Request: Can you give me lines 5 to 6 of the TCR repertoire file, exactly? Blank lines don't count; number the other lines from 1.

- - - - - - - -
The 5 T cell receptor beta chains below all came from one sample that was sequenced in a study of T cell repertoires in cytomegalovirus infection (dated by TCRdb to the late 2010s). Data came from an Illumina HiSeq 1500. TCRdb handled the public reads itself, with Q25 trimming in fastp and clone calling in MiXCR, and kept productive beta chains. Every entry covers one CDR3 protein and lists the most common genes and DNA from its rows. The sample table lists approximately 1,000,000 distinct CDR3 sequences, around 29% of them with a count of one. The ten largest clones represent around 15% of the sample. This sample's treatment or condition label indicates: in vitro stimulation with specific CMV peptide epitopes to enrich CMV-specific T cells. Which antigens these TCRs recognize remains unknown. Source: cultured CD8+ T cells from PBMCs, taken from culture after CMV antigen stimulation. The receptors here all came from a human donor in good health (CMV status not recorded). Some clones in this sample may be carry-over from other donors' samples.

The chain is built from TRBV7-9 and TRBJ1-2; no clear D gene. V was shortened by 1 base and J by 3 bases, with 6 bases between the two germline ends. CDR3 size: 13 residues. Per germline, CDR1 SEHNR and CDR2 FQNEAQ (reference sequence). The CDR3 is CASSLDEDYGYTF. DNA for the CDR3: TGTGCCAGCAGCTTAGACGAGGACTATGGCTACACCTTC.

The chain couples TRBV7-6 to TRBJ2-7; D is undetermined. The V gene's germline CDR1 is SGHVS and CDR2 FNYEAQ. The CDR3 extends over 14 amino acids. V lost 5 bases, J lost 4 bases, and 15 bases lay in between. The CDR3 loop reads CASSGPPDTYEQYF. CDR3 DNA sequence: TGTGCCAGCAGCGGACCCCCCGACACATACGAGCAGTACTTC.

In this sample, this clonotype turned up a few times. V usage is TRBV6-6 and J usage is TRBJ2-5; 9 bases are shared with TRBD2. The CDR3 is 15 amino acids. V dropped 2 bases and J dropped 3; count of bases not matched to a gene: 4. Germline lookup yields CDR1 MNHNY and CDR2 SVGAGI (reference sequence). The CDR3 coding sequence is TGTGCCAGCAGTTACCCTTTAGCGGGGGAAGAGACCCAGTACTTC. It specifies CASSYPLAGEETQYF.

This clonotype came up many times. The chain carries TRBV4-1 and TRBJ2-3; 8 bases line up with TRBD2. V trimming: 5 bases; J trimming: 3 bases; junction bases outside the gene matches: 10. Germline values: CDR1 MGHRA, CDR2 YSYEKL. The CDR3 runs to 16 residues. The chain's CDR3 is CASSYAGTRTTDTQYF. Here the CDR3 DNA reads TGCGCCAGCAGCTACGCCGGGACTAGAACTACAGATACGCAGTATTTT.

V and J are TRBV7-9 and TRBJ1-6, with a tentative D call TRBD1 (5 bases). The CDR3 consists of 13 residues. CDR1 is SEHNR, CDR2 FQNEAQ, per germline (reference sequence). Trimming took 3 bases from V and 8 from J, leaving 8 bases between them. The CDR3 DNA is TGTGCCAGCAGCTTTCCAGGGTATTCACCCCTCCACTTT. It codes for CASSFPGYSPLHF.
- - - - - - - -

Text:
This clonotype came up many times. The chain carries TRBV4-1 and TRBJ2-3; 8 bases line up with TRBD2. V trimming: 5 bases; J trimming: 3 bases; junction bases outside the gene matches: 10. Germline values: CDR1 MGHRA, CDR2 YSYEKL. The CDR3 runs to 16 residues. The chain's CDR3 is CASSYAGTRTTDTQYF. Here the CDR3 DNA reads TGCGCCAGCAGCTACGCCGGGACTAGAACTACAGATACGCAGTATTTT.

V and J are TRBV7-9 and TRBJ1-6, with a tentative D call TRBD1 (5 bases). The CDR3 consists of 13 residues. CDR1 is SEHNR, CDR2 FQNEAQ, per germline (reference sequence). Trimming took 3 bases from V and 8 from J, leaving 8 bases between them. The CDR3 DNA is TGTGCCAGCAGCTTTCCAGGGTATTCACCCCTCCACTTT. It codes for CASSFPGYSPLHF.